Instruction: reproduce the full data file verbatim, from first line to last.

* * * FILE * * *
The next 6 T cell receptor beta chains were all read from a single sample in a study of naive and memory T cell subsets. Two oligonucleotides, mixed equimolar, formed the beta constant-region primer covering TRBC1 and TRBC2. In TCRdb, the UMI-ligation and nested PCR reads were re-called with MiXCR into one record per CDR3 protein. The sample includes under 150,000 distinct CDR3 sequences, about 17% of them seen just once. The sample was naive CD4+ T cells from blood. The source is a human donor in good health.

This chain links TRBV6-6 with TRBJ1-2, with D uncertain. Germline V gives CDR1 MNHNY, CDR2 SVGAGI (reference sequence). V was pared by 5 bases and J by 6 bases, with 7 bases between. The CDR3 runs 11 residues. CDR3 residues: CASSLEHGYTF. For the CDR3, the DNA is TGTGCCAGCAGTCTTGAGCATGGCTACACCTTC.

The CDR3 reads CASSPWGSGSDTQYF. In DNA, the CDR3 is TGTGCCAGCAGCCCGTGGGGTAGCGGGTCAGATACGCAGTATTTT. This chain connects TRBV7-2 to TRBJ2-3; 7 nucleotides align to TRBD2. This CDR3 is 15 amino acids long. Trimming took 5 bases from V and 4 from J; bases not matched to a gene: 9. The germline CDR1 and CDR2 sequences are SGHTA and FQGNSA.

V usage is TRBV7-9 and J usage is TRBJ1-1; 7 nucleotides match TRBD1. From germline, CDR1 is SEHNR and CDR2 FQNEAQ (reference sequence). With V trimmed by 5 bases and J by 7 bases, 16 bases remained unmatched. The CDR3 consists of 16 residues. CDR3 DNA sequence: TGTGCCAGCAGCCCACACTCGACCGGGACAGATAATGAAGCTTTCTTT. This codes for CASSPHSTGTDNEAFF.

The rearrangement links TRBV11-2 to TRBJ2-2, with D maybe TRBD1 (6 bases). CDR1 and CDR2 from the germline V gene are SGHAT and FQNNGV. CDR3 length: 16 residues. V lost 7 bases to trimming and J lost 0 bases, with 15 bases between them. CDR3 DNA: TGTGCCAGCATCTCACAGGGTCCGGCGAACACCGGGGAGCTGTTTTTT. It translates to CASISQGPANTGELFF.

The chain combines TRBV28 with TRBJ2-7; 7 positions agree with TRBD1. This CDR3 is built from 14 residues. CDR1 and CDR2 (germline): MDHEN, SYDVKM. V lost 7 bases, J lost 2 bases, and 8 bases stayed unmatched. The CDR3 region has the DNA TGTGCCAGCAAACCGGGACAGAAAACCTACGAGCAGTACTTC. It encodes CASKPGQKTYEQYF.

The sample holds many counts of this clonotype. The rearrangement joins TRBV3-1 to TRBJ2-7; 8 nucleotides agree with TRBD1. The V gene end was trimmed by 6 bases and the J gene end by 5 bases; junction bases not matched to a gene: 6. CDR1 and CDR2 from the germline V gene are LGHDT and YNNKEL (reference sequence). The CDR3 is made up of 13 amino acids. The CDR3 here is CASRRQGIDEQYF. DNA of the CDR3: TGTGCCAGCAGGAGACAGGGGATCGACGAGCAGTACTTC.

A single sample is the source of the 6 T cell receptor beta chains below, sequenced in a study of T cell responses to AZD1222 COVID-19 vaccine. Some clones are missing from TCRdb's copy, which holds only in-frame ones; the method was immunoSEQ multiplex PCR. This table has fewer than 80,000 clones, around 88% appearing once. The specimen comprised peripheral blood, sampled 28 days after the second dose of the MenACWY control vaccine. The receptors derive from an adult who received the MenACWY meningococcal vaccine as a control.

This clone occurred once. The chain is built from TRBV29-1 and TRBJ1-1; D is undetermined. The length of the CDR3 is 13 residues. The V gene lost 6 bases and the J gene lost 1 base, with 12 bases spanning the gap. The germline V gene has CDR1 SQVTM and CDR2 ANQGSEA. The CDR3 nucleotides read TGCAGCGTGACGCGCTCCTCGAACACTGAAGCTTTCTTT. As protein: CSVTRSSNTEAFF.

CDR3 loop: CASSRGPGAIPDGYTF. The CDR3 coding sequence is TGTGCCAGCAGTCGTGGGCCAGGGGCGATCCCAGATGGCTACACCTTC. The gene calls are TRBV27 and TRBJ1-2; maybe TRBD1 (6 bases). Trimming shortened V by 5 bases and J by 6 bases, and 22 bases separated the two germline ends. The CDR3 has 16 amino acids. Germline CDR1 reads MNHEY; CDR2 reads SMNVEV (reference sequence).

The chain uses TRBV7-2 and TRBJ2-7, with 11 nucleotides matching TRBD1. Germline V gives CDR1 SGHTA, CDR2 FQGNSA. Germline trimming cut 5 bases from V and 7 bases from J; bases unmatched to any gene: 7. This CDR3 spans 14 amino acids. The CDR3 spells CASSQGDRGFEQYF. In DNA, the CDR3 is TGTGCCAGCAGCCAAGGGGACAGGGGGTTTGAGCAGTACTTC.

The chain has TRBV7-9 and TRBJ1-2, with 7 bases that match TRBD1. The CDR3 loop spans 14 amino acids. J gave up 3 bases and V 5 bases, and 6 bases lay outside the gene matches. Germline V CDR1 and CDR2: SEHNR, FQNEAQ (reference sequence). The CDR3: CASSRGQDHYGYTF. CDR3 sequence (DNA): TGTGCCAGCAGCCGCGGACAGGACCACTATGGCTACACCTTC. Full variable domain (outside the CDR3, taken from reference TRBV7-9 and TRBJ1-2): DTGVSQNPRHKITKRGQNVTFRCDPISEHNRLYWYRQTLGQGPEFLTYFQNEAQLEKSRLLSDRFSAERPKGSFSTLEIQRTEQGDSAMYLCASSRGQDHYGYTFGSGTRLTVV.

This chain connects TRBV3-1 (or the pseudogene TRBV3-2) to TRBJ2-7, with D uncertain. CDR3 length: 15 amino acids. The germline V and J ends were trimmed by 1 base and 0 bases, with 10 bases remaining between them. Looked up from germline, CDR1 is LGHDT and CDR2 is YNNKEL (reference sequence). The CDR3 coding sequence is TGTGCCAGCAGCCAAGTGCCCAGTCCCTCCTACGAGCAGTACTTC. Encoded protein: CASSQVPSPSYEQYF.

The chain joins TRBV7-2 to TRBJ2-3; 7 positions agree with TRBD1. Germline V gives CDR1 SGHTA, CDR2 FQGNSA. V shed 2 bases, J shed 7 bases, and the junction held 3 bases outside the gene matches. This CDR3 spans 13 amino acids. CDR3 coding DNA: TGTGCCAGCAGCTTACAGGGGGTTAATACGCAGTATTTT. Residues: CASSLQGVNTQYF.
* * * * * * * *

The next 6 T cell receptor beta chains were all read from a single sample in a study of naive and memory T cell subsets. Two oligonucleotides, mixed equimolar, formed the beta constant-region primer covering TRBC1 and TRBC2. In TCRdb, the UMI-ligation and nested PCR reads were re-called with MiXCR into one record per CDR3 protein. The sample includes under 150,000 distinct CDR3 sequences, about 17% of them seen just once. The sample was naive CD4+ T cells from blood. The source is a human donor in good health.

This chain links TRBV6-6 with TRBJ1-2, with D uncertain. Germline V gives CDR1 MNHNY, CDR2 SVGAGI (reference sequence). V was pared by 5 bases and J by 6 bases, with 7 bases between. The CDR3 runs 11 residues. CDR3 residues: CASSLEHGYTF. For the CDR3, the DNA is TGTGCCAGCAGTCTTGAGCATGGCTACACCTTC.

The CDR3 reads CASSPWGSGSDTQYF. In DNA, the CDR3 is TGTGCCAGCAGCCCGTGGGGTAGCGGGTCAGATACGCAGTATTTT. This chain connects TRBV7-2 to TRBJ2-3; 7 nucleotides align to TRBD2. This CDR3 is 15 amino acids long. Trimming took 5 bases from V and 4 from J; bases not matched to a gene: 9. The germline CDR1 and CDR2 sequences are SGHTA and FQGNSA.

V usage is TRBV7-9 and J usage is TRBJ1-1; 7 nucleotides match TRBD1. From germline, CDR1 is SEHNR and CDR2 FQNEAQ (reference sequence). With V trimmed by 5 bases and J by 7 bases, 16 bases remained unmatched. The CDR3 consists of 16 residues. CDR3 DNA sequence: TGTGCCAGCAGCCCACACTCGACCGGGACAGATAATGAAGCTTTCTTT. This codes for CASSPHSTGTDNEAFF.

The rearrangement links TRBV11-2 to TRBJ2-2, with D maybe TRBD1 (6 bases). CDR1 and CDR2 from the germline V gene are SGHAT and FQNNGV. CDR3 length: 16 residues. V lost 7 bases to trimming and J lost 0 bases, with 15 bases between them. CDR3 DNA: TGTGCCAGCATCTCACAGGGTCCGGCGAACACCGGGGAGCTGTTTTTT. It translates to CASISQGPANTGELFF.

The chain combines TRBV28 with TRBJ2-7; 7 positions agree with TRBD1. This CDR3 is built from 14 residues. CDR1 and CDR2 (germline): MDHEN, SYDVKM. V lost 7 bases, J lost 2 bases, and 8 bases stayed unmatched. The CDR3 region has the DNA TGTGCCAGCAAACCGGGACAGAAAACCTACGAGCAGTACTTC. It encodes CASKPGQKTYEQYF.

The sample holds many counts of this clonotype. The rearrangement joins TRBV3-1 to TRBJ2-7; 8 nucleotides agree with TRBD1. The V gene end was trimmed by 6 bases and the J gene end by 5 bases; junction bases not matched to a gene: 6. CDR1 and CDR2 from the germline V gene are LGHDT and YNNKEL (reference sequence). The CDR3 is made up of 13 amino acids. The CDR3 here is CASRRQGIDEQYF. DNA of the CDR3: TGTGCCAGCAGGAGACAGGGGATCGACGAGCAGTACTTC.

A single sample is the source of the 6 T cell receptor beta chains below, sequenced in a study of T cell responses to AZD1222 COVID-19 vaccine. Some clones are missing from TCRdb's copy, which holds only in-frame ones; the method was immunoSEQ multiplex PCR. This table has fewer than 80,000 clones, around 88% appearing once. The specimen comprised peripheral blood, sampled 28 days after the second dose of the MenACWY control vaccine. The receptors derive from an adult who received the MenACWY meningococcal vaccine as a control.

This clone occurred once. The chain is built from TRBV29-1 and TRBJ1-1; D is undetermined. The length of the CDR3 is 13 residues. The V gene lost 6 bases and the J gene lost 1 base, with 12 bases spanning the gap. The germline V gene has CDR1 SQVTM and CDR2 ANQGSEA. The CDR3 nucleotides read TGCAGCGTGACGCGCTCCTCGAACACTGAAGCTTTCTTT. As protein: CSVTRSSNTEAFF.

CDR3 loop: CASSRGPGAIPDGYTF. The CDR3 coding sequence is TGTGCCAGCAGTCGTGGGCCAGGGGCGATCCCAGATGGCTACACCTTC. The gene calls are TRBV27 and TRBJ1-2; maybe TRBD1 (6 bases). Trimming shortened V by 5 bases and J by 6 bases, and 22 bases separated the two germline ends. The CDR3 has 16 amino acids. Germline CDR1 reads MNHEY; CDR2 reads SMNVEV (reference sequence).

The chain uses TRBV7-2 and TRBJ2-7, with 11 nucleotides matching TRBD1. Germline V gives CDR1 SGHTA, CDR2 FQGNSA. Germline trimming cut 5 bases from V and 7 bases from J; bases unmatched to any gene: 7. This CDR3 spans 14 amino acids. The CDR3 spells CASSQGDRGFEQYF. In DNA, the CDR3 is TGTGCCAGCAGCCAAGGGGACAGGGGGTTTGAGCAGTACTTC.

The chain has TRBV7-9 and TRBJ1-2, with 7 bases that match TRBD1. The CDR3 loop spans 14 amino acids. J gave up 3 bases and V 5 bases, and 6 bases lay outside the gene matches. Germline V CDR1 and CDR2: SEHNR, FQNEAQ (reference sequence). The CDR3: CASSRGQDHYGYTF. CDR3 sequence (DNA): TGTGCCAGCAGCCGCGGACAGGACCACTATGGCTACACCTTC. Full variable domain (outside the CDR3, taken from reference TRBV7-9 and TRBJ1-2): DTGVSQNPRHKITKRGQNVTFRCDPISEHNRLYWYRQTLGQGPEFLTYFQNEAQLEKSRLLSDRFSAERPKGSFSTLEIQRTEQGDSAMYLCASSRGQDHYGYTFGSGTRLTVV.

This chain connects TRBV3-1 (or the pseudogene TRBV3-2) to TRBJ2-7, with D uncertain. CDR3 length: 15 amino acids. The germline V and J ends were trimmed by 1 base and 0 bases, with 10 bases remaining between them. Looked up from germline, CDR1 is LGHDT and CDR2 is YNNKEL (reference sequence). The CDR3 coding sequence is TGTGCCAGCAGCCAAGTGCCCAGTCCCTCCTACGAGCAGTACTTC. Encoded protein: CASSQVPSPSYEQYF.

The chain joins TRBV7-2 to TRBJ2-3; 7 positions agree with TRBD1. Germline V gives CDR1 SGHTA, CDR2 FQGNSA. V shed 2 bases, J shed 7 bases, and the junction held 3 bases outside the gene matches. This CDR3 spans 13 amino acids. CDR3 coding DNA: TGTGCCAGCAGCTTACAGGGGGTTAATACGCAGTATTTT. Residues: CASSLQGVNTQYF.